“Daddy! Look at me!” my daughter cries out from the shore line, where she is sitting, fully clothed, in the sub-60-degree waters of the Gulf of Mexico. “I’m peeing in the ocean!”
“Welcome to Hoopie Beach,” says my sister, resigned to the fact she and my wife have completely lost control of the situation. Just then her 2-year-old daughter scampers past us down the beach, sans underwear. I look over to see my son, still soaking-wet from falling into the water, teeth chattering, as he sits in the sand munching on a sand-covered apple slice.
Yeah, this was a great idea.
I’ve never been much of a beach person. When I was 5-years-old, my family and I went to Cocoa Beach in Florida during a Disneyland vacation, and on our first day there the tops of my feet got badly sunburned. For the rest of the week I set up camp underneath a beach umbrella, wearing a hat, t-shirt, and socks, while the rest of my family jumped and frolicked around in the surf.
A few years later, I was playing in the shallow waters of Ocean City, Md., when I started having a rather uncomfortable pinching feeling in a certain unmentionable area. It felt like I had fire ants in my bathing suit. The culprit: sea lice. All I remember is darting back to the hotel and jumping into a hot shower as I tried to rid myself of the tiny, crotch-invading critters.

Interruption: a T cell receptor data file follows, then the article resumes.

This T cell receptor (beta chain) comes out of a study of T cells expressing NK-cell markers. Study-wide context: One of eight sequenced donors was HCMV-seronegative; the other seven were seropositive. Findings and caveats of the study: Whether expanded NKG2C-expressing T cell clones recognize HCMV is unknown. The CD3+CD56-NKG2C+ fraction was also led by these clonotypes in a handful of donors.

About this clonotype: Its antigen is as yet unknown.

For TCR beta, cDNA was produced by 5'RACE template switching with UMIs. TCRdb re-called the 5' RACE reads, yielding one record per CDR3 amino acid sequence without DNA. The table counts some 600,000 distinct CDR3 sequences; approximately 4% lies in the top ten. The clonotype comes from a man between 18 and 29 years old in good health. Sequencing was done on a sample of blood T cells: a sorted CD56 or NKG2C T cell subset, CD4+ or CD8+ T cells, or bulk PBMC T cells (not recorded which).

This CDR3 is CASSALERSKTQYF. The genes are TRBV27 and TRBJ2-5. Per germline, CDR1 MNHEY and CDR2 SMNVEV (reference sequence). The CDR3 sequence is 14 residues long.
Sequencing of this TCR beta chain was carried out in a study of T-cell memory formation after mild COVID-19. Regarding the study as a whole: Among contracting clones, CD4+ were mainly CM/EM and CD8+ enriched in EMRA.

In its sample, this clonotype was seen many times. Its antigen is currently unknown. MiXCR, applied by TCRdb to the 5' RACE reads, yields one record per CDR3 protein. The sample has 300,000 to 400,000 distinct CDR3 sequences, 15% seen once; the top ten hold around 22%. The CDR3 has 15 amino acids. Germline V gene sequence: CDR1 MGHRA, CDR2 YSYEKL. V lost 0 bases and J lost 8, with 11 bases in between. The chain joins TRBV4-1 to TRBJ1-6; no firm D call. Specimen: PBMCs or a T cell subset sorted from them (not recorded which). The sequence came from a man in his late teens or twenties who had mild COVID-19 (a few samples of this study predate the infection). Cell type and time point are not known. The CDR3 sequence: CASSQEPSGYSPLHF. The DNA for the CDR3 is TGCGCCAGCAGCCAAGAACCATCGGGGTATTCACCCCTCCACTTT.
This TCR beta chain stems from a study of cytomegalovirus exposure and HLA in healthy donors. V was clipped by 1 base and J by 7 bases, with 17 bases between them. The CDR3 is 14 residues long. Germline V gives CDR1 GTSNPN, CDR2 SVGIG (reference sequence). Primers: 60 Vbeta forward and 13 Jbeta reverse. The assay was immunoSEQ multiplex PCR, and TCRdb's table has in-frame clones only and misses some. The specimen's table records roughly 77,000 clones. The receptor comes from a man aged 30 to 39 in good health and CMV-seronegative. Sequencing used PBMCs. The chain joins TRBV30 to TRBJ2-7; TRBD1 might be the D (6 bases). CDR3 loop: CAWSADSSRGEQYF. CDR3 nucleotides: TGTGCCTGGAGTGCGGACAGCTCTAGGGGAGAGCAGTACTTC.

By the time I’d reached college, I’d pretty much had it with the beach. I still went on spring break, but while there I spent most of the time inside a beach tent, a large cup of Dunkin Donuts and a USA Today in hand. (I was a real party animal.) The one time I dared venture out of my shelter – a mere half hour to toss the Frisbee around with my friend – I ended up getting sun poisoning so bad that the skin on my chest looked like crust bubbles on a pepperoni pizza.
Strike three—I’m out.
So when my wife and my sister suggest we take the kids down to the beach for the afternoon, I am, of course, less than enthusiastic. But then I figure, it’s the middle of winter, so the sun shouldn’t be too intense. Plus, the water’s so cold that we won’t have to worry about anyone actually going in. Then, five minutes after we get there, my son runs down to the water and falls, fully clothed, into the frigid, salty Gulf. And since we forgot to bring any towels with us, I have to make a run back to the house.
And that brings us back again to Hoopie Beach.
We stick around for another 45 minutes or so, three adults chasing after four very wet, sticky, sandy kids, as the other beach-goers glare at us disapprovingly. Meanwhile, the powdery white sand is finding its way into our lives forever, thanks in part to my son, who still thinks all things are either meant to be eaten or thrown.